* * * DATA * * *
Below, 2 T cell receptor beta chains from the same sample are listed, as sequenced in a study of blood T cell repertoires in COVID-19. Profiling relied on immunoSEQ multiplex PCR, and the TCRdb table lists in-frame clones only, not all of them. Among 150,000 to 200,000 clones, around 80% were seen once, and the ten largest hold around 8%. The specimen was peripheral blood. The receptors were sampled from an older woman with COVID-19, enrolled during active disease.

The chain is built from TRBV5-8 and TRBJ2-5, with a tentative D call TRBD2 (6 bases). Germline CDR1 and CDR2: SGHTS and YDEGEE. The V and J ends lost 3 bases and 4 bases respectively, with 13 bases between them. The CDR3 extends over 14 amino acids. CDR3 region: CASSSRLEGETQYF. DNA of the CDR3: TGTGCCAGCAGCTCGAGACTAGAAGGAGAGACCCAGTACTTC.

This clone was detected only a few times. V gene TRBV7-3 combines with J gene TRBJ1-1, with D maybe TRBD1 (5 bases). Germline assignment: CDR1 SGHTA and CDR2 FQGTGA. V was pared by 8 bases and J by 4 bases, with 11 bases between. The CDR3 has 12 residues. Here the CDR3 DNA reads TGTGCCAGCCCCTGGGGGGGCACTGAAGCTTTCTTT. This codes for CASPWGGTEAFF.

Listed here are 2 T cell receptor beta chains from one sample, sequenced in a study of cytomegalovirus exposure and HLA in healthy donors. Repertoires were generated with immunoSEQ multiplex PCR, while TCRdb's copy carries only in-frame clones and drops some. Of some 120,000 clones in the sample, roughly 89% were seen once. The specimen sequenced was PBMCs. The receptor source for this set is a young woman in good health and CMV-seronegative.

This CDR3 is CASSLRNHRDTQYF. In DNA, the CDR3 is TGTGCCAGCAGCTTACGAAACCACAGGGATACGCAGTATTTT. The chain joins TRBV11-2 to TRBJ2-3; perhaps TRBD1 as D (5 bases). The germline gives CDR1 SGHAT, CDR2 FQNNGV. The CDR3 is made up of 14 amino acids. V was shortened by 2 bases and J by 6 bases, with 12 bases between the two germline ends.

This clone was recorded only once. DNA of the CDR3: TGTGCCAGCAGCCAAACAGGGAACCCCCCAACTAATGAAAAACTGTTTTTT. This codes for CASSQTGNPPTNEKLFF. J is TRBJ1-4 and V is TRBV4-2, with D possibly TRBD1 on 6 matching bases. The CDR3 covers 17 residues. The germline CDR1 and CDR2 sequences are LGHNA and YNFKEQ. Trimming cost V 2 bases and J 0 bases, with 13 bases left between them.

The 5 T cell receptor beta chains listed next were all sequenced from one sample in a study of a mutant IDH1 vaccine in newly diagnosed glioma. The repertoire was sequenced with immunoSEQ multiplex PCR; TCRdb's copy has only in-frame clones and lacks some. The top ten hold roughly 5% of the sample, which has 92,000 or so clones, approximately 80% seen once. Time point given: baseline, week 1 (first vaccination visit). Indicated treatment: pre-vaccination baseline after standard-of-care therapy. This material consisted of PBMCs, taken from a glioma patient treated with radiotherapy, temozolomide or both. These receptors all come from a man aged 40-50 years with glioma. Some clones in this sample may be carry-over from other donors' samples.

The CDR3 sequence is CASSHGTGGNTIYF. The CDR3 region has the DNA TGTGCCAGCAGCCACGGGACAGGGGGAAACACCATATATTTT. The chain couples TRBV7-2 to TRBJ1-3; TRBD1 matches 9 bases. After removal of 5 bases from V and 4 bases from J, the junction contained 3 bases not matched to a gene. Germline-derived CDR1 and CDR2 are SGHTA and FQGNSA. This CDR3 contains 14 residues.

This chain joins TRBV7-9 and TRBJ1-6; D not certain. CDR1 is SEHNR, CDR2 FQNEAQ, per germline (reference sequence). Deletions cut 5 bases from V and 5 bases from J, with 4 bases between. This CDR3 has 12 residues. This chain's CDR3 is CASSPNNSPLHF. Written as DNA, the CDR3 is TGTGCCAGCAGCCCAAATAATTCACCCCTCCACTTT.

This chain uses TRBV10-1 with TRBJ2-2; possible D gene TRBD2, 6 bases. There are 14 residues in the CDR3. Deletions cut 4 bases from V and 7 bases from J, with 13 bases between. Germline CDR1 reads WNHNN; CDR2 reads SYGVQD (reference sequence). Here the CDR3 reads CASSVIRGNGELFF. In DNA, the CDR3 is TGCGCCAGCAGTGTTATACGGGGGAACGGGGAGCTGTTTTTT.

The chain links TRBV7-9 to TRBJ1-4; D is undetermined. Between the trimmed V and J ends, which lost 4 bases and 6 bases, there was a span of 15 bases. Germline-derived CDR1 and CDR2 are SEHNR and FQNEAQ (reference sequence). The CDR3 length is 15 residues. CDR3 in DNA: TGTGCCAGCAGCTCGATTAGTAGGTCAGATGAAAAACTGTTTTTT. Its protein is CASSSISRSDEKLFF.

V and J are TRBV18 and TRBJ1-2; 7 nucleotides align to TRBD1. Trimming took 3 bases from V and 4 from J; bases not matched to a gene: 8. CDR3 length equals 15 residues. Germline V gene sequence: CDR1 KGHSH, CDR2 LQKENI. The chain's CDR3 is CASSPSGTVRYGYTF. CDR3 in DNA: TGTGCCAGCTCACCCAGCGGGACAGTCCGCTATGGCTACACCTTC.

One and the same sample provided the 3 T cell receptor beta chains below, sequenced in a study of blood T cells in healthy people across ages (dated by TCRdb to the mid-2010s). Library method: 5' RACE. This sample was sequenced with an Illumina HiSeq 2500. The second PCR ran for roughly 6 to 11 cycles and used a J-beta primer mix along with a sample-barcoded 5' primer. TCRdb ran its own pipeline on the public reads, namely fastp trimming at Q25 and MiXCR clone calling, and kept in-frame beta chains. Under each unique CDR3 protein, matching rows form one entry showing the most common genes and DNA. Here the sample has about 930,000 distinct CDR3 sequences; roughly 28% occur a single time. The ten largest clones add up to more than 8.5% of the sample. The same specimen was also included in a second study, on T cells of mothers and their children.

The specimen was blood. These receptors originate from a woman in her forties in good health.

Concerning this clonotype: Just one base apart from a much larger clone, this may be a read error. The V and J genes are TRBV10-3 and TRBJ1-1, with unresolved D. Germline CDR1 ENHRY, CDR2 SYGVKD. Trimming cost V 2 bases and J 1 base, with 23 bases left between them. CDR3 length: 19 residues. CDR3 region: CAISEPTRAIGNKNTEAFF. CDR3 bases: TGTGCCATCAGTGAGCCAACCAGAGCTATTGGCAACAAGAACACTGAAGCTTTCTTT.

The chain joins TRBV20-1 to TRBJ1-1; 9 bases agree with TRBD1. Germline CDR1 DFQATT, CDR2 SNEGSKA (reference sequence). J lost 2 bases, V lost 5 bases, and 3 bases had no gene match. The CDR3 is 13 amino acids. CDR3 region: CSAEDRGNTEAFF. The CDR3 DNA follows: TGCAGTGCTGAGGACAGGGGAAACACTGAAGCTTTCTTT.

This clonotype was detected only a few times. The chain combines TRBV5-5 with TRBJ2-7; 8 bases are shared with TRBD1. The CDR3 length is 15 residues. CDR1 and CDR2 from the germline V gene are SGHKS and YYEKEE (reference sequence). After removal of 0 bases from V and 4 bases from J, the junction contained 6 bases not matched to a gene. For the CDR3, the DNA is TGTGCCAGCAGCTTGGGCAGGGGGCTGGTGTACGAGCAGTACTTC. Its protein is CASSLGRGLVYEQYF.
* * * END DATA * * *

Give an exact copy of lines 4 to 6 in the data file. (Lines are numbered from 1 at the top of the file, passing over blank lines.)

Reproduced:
Listed here are 2 T cell receptor beta chains from one sample, sequenced in a study of cytomegalovirus exposure and HLA in healthy donors. Repertoires were generated with immunoSEQ multiplex PCR, while TCRdb's copy carries only in-frame clones and drops some. Of some 120,000 clones in the sample, roughly 89% were seen once. The specimen sequenced was PBMCs. The receptor source for this set is a young woman in good health and CMV-seronegative.

This CDR3 is CASSLRNHRDTQYF. In DNA, the CDR3 is TGTGCCAGCAGCTTACGAAACCACAGGGATACGCAGTATTTT. The chain joins TRBV11-2 to TRBJ2-3; perhaps TRBD1 as D (5 bases). The germline gives CDR1 SGHAT, CDR2 FQNNGV. The CDR3 is made up of 14 amino acids. V was shortened by 2 bases and J by 6 bases, with 12 bases between the two germline ends.

This clone was recorded only once. DNA of the CDR3: TGTGCCAGCAGCCAAACAGGGAACCCCCCAACTAATGAAAAACTGTTTTTT. This codes for CASSQTGNPPTNEKLFF. J is TRBJ1-4 and V is TRBV4-2, with D possibly TRBD1 on 6 matching bases. The CDR3 covers 17 residues. The germline CDR1 and CDR2 sequences are LGHNA and YNFKEQ. Trimming cost V 2 bases and J 0 bases, with 13 bases left between them.